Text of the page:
The most infuriating argument made on behalf of those (mostly Democrats) pushing for the Senate to ratify the New START Treaty signed by President Obama last April is on verification. The argument is that because existing verification provisions under prior START treaties lapsed December 5, 2009, senators should ratify New START to restore verification, else there will be no verification at all.
There are two problems with this argument. First, the administration created the very mess it now flags as a reason to vote for the treaty, in that in its manifest eagerness to “reset” relations with Moscow—itself odd, in that Moscow could not have been overly displeased with a Bush Administration that stood by while Russian troops invaded Georgia and stripped her bare—the Obama negotiators failed to insist that Russia commit to abide by existing verification procedures pending negotiation of a new treaty.
Russia would not have been pleased, but it is in a far worse economic bind than even a weakened United States, and is thus unable to maintain a nuclear arsenal of even 1,000 warheads. Strapped for funds to test its modern missiles under development, Moscow had to limit spending on maintaining its old arsenal. Currently Moscow has as few as 566 strategic ICBMs deployed (intercontinental ballistic missiles, capable of reaching American shores from inside Russia). Thus, New START’s lowering the cap on ICBM warheads to 700 from today’s 1,550 spares Moscow huge financial problems. Instead of applying this immense leverage to our advantage in, among other things, making Moscow extend verification, the new team’s reset mania told Moscow it could play hardball in negotiations. Moscow happily did so.
Which brings us to the second serious flaw in administration arguments: the provisions of the New START Treaty are far weaker than earlier verification provisions were—the exact opposite of what is needed as forces are reduced. When one is down to a few hundred warheads, the problem of what the nuclear strategist Herman Kahn called the “clandestine cache” becomes far greater. In other words, the closer one gets to “nuclear zero” the more consequential a small cache of hidden nuclear weapons becomes.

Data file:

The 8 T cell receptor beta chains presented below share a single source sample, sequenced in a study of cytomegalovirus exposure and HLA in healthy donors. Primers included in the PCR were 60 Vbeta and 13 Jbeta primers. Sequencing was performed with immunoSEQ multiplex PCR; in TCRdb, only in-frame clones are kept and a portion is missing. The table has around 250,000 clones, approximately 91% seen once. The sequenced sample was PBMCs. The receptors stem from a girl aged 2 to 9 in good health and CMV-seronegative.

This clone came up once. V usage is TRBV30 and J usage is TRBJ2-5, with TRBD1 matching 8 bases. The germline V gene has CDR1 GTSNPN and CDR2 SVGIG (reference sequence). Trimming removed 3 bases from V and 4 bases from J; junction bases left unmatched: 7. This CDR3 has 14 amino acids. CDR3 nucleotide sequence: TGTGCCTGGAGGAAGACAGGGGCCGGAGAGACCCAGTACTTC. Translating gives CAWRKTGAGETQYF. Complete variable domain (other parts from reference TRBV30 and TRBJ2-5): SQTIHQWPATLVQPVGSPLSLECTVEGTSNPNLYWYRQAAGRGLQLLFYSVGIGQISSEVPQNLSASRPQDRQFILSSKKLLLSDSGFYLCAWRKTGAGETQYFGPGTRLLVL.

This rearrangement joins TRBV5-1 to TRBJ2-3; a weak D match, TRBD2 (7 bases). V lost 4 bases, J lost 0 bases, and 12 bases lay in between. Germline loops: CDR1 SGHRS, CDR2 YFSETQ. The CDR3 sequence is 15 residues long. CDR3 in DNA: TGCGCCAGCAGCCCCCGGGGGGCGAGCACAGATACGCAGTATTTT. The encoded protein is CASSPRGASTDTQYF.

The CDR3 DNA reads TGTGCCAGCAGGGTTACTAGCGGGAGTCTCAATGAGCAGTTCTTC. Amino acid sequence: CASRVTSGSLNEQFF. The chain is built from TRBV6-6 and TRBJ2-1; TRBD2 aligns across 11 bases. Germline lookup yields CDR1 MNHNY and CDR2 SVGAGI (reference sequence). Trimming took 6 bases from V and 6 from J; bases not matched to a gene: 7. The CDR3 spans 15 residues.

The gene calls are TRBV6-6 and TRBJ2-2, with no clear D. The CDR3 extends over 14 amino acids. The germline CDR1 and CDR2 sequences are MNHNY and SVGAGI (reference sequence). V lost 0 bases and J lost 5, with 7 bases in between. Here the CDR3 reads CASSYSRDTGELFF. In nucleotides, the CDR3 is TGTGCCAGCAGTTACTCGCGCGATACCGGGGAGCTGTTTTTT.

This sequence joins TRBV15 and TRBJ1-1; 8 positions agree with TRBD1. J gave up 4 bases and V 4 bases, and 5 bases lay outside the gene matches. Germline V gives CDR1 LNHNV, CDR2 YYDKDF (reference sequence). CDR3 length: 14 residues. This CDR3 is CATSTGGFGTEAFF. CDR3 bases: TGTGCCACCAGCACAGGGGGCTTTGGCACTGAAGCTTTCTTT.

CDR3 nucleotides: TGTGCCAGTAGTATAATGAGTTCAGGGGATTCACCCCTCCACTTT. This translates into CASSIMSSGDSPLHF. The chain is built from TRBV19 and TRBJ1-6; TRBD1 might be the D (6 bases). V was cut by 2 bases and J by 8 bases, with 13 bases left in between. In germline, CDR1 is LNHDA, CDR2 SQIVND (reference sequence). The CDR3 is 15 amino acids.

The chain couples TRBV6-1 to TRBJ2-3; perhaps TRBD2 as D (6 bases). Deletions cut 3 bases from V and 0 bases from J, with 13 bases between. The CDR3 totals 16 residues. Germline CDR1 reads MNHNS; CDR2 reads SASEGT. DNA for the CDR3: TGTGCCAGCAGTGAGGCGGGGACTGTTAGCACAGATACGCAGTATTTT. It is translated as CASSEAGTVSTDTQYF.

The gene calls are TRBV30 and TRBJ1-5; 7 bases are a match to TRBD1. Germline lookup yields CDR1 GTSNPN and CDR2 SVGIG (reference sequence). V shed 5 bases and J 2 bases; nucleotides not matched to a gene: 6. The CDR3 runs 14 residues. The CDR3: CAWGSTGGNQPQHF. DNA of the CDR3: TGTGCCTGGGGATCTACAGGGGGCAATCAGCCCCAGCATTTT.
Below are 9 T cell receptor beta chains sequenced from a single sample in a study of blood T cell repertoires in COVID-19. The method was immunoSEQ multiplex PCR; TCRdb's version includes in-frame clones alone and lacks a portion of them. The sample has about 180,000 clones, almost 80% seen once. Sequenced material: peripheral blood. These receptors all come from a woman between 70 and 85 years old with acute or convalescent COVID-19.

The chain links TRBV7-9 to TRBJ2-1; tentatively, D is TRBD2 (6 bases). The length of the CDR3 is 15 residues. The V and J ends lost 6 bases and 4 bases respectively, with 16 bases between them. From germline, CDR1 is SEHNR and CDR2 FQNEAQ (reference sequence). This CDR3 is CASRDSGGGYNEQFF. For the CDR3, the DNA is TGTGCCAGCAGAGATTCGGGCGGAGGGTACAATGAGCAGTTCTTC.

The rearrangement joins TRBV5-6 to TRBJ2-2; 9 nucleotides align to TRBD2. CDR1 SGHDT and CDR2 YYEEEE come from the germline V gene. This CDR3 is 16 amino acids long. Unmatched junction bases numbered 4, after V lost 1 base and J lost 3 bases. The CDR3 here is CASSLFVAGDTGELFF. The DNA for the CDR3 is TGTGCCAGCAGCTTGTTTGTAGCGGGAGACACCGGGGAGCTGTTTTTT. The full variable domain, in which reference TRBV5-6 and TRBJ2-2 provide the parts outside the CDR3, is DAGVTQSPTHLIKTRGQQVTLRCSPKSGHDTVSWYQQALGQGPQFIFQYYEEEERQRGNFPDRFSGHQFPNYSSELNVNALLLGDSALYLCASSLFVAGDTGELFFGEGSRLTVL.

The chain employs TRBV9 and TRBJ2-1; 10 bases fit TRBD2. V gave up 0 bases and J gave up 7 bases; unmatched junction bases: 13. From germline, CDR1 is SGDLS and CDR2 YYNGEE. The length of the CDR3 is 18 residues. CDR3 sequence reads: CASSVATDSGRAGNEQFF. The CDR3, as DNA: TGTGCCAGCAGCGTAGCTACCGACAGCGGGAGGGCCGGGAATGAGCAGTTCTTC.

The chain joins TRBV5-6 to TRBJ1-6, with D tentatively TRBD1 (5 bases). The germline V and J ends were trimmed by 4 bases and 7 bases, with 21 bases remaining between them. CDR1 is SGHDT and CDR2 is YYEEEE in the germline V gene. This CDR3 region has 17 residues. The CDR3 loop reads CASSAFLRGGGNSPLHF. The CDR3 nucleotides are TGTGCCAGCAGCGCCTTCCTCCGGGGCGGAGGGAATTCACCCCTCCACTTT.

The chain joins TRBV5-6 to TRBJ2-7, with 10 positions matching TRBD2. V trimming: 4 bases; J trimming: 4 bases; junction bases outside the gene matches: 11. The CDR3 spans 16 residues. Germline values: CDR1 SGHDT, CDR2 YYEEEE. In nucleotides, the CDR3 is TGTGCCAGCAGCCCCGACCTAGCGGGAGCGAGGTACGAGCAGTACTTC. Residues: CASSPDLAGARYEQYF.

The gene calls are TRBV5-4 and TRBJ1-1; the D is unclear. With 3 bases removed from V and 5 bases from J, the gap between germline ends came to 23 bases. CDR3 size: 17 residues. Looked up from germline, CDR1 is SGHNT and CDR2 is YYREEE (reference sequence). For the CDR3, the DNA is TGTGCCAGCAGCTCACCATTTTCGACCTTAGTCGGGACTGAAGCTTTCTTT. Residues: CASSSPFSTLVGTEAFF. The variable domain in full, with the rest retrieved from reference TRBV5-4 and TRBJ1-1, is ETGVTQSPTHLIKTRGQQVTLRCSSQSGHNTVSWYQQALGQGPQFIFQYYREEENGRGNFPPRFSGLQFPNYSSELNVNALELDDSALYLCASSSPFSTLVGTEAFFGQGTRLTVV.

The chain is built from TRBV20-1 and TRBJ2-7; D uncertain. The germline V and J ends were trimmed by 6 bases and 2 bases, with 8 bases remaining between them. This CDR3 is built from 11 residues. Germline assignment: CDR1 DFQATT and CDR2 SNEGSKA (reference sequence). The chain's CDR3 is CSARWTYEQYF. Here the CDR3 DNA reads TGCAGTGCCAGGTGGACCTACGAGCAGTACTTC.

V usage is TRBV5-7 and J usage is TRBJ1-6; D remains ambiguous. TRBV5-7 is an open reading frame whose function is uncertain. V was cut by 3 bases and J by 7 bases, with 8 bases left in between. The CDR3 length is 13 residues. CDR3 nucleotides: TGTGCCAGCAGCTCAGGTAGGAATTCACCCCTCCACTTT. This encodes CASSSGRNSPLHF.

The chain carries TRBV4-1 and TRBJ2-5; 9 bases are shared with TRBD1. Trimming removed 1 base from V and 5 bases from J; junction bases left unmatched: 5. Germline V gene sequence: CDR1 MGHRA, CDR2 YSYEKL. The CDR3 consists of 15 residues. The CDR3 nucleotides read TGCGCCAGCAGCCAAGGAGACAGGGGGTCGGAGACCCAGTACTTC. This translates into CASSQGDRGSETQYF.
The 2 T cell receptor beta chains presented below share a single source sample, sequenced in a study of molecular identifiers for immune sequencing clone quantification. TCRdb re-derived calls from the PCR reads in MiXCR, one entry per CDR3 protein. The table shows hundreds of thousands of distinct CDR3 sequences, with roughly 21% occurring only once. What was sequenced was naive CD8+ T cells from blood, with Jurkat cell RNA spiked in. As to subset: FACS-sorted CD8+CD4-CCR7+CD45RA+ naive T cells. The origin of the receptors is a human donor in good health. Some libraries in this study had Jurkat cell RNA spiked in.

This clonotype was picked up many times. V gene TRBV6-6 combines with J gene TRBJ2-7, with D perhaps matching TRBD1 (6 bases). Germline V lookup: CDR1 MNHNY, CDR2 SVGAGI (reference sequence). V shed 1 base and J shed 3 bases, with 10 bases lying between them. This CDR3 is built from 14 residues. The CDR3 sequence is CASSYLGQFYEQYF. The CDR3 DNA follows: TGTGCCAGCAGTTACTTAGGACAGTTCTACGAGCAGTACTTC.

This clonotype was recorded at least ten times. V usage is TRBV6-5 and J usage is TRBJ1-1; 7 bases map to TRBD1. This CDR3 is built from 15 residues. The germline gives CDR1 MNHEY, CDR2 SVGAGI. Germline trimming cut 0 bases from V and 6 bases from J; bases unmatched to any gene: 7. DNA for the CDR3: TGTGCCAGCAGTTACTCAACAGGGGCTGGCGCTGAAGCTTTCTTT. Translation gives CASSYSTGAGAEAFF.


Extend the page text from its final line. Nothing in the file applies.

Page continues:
But the verification provisions of New START fall far short. For example, prior START treaties allowed monitoring flight telemetry data—vital information sent from the missile to ground stations for analysis—on all superpower missile tests. The New START rule requires that data from only five missile tests annually be sent without encrypting test data.
Russian rocketeers need merely keep data open to monitoring on five tests of its old missiles, whose flight profiles are already well known to American verification experts. Conversely, every test of Moscow’s next-generation missiles can thus lawfully be fully encrypted under New START, depriving American monitors of vital data on missiles whose performance profiles are far less well understood.
Thus New START’s verification provisions might best be called “Swiss-cheese verification”—featuring gaping holes in our ability to verify the most important data, that concerning Moscow’s modern emerging arsenal. Such verification is arguably worse than no verification at all, because it gives us the illusion of adequate verification when in fact verification will be grossly inadequate.
The new Senate should decline to ratify New START and insist that it will accept no treaty with weaker verification than earlier START treaties negotiated by the Bush I, Clinton and Bush II administrations.
Moscow’s weak economic position would likely force it to return to the negotiating table. If not, a new START treaty can await a new administration not driven by a “reset” mentality, to bargain harder with the unsentimental Russians.